What's good for the goose ain't good for the gander: cock-eyed counterfactuals and the performance effects of R&D
Alex Coad (),
Nanditha Mathew and
LEM Papers Series from Laboratory of Economics and Management (LEM), Sant'Anna School of Advanced Studies, Pisa, Italy
We investigate the effects of R&D investment on performance outcomes (sales growth and relative profitability) for Indian manufacturing firms. Previous research shows contradictory results - while some studies find a positive effect of R&D on firm performance, some find that firms investing in R&D do not perform significantly better, in some cases, even perform worse than their non-investing counterparts. We claim that the effects of R&D on performance are often mis-specified: The contradictory results are likely due to 1) inverse causality, i.e., firms invest in R&D as a function of sales growth and/or 2) a bias caused by censored data (i.e. R&D investment has a lower bound at zero). We apply endogenous switching regression to tackle the issue of selection and censored data, and the results we observe are sharp: firms investing in R&D would have had less growth and less relative profitability if they had not done so. Interestingly, firms that did not invest in R&D would not have benefited had they done so.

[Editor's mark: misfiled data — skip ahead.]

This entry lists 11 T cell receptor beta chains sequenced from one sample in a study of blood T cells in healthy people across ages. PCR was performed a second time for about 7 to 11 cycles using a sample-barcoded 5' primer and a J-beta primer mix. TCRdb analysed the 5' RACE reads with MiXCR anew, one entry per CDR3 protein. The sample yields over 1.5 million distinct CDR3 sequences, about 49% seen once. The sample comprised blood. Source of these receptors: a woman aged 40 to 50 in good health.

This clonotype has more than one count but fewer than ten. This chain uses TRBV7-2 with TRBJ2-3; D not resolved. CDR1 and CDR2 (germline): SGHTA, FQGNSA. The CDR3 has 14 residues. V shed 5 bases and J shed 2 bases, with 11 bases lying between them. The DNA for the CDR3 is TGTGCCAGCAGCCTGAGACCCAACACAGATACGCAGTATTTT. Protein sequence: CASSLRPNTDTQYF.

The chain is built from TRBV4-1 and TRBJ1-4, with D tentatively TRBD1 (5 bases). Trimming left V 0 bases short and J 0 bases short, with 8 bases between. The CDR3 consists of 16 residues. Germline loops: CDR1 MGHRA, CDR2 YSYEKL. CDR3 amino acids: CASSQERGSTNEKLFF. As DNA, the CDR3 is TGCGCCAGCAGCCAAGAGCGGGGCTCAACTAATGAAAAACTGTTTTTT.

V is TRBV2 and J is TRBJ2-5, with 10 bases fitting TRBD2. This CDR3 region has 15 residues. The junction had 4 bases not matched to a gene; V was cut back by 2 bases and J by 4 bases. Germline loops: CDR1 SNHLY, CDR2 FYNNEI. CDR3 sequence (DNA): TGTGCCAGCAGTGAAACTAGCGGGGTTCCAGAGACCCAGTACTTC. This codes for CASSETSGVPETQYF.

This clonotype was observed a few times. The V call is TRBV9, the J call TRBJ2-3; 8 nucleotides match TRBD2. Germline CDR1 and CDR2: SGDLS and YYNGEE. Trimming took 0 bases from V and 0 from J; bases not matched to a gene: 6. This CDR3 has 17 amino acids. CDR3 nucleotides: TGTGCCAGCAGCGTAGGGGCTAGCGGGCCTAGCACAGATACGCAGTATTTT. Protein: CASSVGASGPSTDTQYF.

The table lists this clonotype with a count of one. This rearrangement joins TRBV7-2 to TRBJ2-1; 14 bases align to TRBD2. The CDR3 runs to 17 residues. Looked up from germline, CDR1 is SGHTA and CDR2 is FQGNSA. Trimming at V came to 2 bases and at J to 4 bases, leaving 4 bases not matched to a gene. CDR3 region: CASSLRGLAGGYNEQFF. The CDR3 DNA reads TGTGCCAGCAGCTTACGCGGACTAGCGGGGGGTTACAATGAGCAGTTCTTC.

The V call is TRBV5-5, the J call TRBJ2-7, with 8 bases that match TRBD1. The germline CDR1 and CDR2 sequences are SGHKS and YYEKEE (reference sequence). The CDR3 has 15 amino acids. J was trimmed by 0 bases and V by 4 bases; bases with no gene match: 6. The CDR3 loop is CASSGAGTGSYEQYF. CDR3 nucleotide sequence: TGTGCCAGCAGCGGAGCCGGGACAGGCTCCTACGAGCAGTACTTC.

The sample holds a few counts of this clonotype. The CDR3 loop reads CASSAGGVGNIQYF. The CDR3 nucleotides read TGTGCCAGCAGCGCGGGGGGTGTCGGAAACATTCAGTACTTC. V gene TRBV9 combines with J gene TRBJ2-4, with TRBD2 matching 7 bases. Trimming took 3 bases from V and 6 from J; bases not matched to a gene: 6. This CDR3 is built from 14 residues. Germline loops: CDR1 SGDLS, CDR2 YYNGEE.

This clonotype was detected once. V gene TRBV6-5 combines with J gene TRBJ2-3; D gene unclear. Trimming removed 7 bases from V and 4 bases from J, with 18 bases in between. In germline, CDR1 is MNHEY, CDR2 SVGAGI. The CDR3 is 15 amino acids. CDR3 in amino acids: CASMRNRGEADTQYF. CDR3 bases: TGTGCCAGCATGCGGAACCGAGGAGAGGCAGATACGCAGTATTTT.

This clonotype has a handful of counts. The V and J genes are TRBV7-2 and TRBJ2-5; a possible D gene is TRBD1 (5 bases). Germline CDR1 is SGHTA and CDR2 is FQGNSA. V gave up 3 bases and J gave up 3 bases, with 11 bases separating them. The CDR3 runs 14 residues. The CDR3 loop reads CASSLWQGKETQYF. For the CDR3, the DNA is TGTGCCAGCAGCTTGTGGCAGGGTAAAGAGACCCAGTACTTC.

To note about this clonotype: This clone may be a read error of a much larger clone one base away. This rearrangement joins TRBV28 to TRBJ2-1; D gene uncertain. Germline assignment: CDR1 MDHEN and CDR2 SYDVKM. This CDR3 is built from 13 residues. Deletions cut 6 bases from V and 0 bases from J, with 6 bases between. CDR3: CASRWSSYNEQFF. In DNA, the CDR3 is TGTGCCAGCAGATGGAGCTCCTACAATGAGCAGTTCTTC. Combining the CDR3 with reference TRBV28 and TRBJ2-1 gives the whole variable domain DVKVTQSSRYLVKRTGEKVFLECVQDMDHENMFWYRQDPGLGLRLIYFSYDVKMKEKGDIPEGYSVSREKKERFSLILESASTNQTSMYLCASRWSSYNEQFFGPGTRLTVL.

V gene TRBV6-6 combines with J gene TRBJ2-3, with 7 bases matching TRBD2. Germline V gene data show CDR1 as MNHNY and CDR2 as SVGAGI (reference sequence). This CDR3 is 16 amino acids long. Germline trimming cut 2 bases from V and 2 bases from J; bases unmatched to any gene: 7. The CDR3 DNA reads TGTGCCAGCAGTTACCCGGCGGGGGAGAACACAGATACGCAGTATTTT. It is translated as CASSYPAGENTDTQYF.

Keywords: R&D investment; Firm performance; Endogenous switching (search for similar items in EconPapers)
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Persistent link: https://EconPapers.repec.org/RePEc:ssa:lemwps:2017/21
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